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WAKE FOREST — The Wireless Research Center has partnered with a Virginia-based business to host training classes for engineers, developers, and technical teams for radio frequency design and antenna development.
The class, Principles and Applications of Software Defined Radios,” will be held June 22-26 at the WRC headquarters in Wake Forest. It is a joint class held with The Ascendancy Group, based in Virginia Beach, Virginia.
The class provides the technical background and practical experience to understand the use of software defined radios for communications, testing and measurement, and RF system development, according to a press release.
The Wireless Research Center is an independent, private nonprofit dedicated to applied research driving communications innovation. WRC’s partnership with The Ascendancy Group includes serving as a supplier of wireless technology expertise and testing services.
“We are proud to offer this training and support TAG as a supplier of wireless development expertise and testing services,” said WRC senior engineer John Swartz, who leads coordination for government initiatives.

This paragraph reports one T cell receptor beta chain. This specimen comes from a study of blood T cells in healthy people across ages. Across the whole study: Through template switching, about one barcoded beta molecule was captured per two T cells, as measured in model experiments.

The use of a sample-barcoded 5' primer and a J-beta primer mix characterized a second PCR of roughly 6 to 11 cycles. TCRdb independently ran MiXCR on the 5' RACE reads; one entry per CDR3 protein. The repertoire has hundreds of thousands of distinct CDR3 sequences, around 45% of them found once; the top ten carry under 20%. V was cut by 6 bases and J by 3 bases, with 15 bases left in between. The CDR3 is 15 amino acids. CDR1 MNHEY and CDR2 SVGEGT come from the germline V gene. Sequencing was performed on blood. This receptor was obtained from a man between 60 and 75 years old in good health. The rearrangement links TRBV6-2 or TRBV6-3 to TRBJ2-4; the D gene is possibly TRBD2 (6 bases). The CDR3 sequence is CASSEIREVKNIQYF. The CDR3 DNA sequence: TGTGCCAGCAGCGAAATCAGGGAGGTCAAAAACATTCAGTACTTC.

With prior coordination, participants may bring devices for testing reception and analysis of measurements.
Using both presentations, simulations, and hands-on, lab-based examples, participants will review traditional hardware and current SDR radio architectures; install and operate several SDR platforms and tools sets; use SDRs for reception and transmission of voice and data, and RF test and measurement tools; and learn how SDRs can be used for rapid prototyping and design of RF systems.
“The WRC is a valued teammate of ours,” said TAG founder and president Cameron Christie. “We are fortunate to leverage the WRC’s experience, expertise and equipment on behalf of our clients to provide research, development, engineering and testing of antenna, RF and wireless technologies.”
A future class is in development at the WRC headquarters for advanced antenna simulation modeling and prototyping. The class will use tools including HFSS and CST to simulate advanced antennas and arrays. The class also includes comparing simulations to actual anechoic chamber measurements at the WRC headquarters.